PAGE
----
I can´t see the slides, how did they leave the plane?? interesting if after that crash landing they didn´t evacuate the plane... engine has fuel, hyd, electrics... plus sparks and heat from the friction with the runway, really dangerous situation.

according to the metar and runway 26L they landed with tail wind from the left, so this could be another factor, a hard landing with the left main gear can create this kind of damage, specially variable and gusty wind, excessive banking to correct a change or a gust, and impact the runway not fully align.... that´s hard for the L/G.

to know if it will be a write off we have to wait but usually the problem with this accidents are the structural damage in the wing, but with a 21 years old plane i see it difficult to spend too much money to fix.


User currently offlineUK_Dispatcher From United Arab Emirates, joined Dec 2001, 2597 posts, RR: 29
Reply 8, posted (1 year 10 months 1 week 2 days 17 hours ago) and read 18420 times:

My most recent flight was on this aircraft, on 29th January from KHI to AUH.

Knowing that most of the PIA B733s were early build ones, I was surprised to see this one was a 1992-build ex-Government aircraft when I checked afterwards. I said to my friend/fellow aircraft nutter when we flew it that despite this aircraft not being the main 'aviation attraction' of our trip, I was actually glad to get on a PIA B733 since they wouldn't be around for much longer. Little did I know this aircraft had less than 2 weeks to go!

Ian


User currently offlineRevelation From United States of America, joined Feb 2005, 12930 posts, RR: 25
Reply 9, posted (1 year 10 months 1 week 2 days 17 hours ago) and read 18284 times:

Ahh, another 737 classic bites the dust...

Not sure how bad a "crash" it is.

Glad there were no injuries.



Inspiration, move me brightly!
User currently offlinePihero From France, joined Jan 2005, 4666 posts, RR: 77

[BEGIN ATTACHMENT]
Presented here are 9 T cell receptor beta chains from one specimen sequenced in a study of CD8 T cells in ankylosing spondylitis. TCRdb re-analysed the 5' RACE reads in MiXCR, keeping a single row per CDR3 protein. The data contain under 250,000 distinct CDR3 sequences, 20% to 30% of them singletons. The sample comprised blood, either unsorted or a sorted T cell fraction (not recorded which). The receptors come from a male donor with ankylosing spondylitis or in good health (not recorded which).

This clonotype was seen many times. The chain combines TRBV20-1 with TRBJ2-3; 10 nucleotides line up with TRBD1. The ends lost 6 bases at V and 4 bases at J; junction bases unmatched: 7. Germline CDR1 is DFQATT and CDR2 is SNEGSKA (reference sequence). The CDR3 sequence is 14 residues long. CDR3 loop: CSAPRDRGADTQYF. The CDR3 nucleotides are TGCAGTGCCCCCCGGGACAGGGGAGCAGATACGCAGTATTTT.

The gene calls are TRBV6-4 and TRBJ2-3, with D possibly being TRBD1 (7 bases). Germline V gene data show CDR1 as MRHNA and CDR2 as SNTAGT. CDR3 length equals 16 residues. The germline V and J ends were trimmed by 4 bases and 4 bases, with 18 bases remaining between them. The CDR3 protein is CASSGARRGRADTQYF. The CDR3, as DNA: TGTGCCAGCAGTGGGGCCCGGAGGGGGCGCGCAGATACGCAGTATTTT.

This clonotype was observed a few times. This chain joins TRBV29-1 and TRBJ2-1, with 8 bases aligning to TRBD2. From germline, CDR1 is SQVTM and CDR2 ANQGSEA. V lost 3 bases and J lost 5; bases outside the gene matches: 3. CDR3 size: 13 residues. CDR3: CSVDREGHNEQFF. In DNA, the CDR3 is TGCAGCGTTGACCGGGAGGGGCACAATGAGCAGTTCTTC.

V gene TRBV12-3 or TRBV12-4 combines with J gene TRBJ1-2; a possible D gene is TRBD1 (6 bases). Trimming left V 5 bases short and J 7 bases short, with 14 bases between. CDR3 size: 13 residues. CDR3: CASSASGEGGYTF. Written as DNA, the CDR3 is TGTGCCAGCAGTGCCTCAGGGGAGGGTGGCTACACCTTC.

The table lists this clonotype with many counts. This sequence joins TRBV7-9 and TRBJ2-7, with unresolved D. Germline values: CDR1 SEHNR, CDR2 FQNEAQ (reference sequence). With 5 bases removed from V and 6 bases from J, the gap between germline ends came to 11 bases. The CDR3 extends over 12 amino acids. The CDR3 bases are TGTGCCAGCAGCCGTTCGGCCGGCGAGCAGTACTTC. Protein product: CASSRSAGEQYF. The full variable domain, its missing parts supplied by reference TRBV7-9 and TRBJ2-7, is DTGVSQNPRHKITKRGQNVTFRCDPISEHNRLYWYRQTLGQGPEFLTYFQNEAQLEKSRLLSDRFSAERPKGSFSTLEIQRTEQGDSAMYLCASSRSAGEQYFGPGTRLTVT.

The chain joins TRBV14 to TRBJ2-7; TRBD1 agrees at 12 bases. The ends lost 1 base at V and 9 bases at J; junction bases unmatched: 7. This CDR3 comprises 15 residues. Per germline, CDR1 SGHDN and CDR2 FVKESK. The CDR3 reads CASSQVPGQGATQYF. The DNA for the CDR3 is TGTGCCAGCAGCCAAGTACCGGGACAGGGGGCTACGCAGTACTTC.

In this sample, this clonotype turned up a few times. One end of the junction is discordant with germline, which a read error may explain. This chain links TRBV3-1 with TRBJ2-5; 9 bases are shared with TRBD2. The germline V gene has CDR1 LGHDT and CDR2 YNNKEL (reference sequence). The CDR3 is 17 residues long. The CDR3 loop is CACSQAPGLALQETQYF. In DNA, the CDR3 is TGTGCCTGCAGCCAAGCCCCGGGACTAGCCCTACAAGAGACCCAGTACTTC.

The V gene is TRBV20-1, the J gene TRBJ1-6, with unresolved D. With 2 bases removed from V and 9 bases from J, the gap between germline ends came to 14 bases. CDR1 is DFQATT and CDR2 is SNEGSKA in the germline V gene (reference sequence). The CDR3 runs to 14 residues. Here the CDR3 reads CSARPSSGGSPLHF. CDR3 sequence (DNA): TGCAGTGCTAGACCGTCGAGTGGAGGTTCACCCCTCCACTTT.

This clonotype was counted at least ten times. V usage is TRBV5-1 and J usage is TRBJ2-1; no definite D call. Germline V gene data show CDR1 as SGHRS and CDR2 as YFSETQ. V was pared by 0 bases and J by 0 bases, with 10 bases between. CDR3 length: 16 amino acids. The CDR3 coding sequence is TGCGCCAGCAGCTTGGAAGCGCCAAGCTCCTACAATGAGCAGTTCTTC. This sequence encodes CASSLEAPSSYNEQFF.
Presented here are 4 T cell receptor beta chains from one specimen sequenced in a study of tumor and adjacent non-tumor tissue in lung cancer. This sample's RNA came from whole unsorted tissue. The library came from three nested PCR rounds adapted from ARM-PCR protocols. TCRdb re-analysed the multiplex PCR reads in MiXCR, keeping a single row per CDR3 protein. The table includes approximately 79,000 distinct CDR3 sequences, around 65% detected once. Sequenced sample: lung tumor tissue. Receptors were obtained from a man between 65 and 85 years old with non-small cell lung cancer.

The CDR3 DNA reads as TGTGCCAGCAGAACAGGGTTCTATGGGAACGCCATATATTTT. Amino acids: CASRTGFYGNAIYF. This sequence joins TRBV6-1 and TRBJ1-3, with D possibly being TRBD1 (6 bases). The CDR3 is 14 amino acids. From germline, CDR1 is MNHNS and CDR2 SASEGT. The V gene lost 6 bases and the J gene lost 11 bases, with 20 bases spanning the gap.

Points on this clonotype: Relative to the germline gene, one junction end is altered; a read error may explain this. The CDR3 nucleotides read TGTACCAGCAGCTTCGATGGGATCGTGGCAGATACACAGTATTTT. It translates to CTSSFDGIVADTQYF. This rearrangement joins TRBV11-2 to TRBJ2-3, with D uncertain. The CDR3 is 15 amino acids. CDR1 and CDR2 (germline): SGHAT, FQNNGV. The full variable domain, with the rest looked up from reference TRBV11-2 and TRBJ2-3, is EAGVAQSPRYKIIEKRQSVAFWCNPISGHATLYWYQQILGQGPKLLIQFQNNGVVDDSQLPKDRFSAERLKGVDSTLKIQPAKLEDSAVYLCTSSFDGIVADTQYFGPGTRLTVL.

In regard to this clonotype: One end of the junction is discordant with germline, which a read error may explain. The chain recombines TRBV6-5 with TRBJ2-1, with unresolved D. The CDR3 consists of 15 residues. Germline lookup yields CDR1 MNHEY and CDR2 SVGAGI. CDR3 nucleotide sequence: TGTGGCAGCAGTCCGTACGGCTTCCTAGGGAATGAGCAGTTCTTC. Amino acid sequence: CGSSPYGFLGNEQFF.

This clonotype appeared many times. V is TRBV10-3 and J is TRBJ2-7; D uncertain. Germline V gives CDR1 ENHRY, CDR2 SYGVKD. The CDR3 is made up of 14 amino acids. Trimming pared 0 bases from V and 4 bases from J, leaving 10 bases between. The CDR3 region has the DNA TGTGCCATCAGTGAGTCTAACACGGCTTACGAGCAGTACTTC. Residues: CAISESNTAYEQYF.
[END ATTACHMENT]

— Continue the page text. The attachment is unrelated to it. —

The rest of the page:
Reply 10, posted (1 year 10 months 1 week 2 days 17 hours ago) and read 18169 times:
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Please stop the sensationalism
1/- The wind was variable, from 030° to 160°, probably caused by a small frontal passage.
2/- Pilots don' t have anything to do with the ATC choice of runway in use. Apparently everybody was satisfied with the choice of runway.Otherwise, they would have requested 08R.
3/- The most glaring aspect of the incident is that the collapse of the left main gear happened after landing, quite some time after touchdown, as the deployed reverser shows in the picture
4/- Landing gears are buit to take a lot of abuse - for instance, no de-crabbing on strong cross winds on landing, so I do not think the failure came frrom a botched landing... my money is more on a gear-down latching problem
5/- "excessive banking", as you said would have caused the left engine to scrape the runway... there doesn't seem to be any traces on the pavement.



Contrail designer
User currently offlineRussianJet From Belgium, joined Jul 2007, 7718 posts, RR: 21
Reply 11, posted (1 year 10 months 1 week 2 days 17 hours ago) and read 18168 times:

Quoting clydenairways (Reply 7):